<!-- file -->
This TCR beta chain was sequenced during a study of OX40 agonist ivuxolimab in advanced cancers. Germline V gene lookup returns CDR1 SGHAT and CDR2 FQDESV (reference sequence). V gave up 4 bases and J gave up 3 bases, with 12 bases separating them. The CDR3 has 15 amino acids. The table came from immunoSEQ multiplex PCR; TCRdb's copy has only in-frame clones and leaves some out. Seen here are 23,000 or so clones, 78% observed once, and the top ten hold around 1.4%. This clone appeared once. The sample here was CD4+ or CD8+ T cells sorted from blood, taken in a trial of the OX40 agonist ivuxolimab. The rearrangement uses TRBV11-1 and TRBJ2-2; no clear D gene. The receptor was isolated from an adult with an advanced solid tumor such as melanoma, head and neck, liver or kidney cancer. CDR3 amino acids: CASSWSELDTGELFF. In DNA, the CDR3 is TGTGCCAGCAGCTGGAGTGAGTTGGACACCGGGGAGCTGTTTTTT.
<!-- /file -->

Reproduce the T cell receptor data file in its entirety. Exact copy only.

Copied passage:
This TCR beta chain was sequenced during a study of OX40 agonist ivuxolimab in advanced cancers. Germline V gene lookup returns CDR1 SGHAT and CDR2 FQDESV (reference sequence). V gave up 4 bases and J gave up 3 bases, with 12 bases separating them. The CDR3 has 15 amino acids. The table came from immunoSEQ multiplex PCR; TCRdb's copy has only in-frame clones and leaves some out. Seen here are 23,000 or so clones, 78% observed once, and the top ten hold around 1.4%. This clone appeared once. The sample here was CD4+ or CD8+ T cells sorted from blood, taken in a trial of the OX40 agonist ivuxolimab. The rearrangement uses TRBV11-1 and TRBJ2-2; no clear D gene. The receptor was isolated from an adult with an advanced solid tumor such as melanoma, head and neck, liver or kidney cancer. CDR3 amino acids: CASSWSELDTGELFF. In DNA, the CDR3 is TGTGCCAGCAGCTGGAGTGAGTTGGACACCGGGGAGCTGTTTTTT.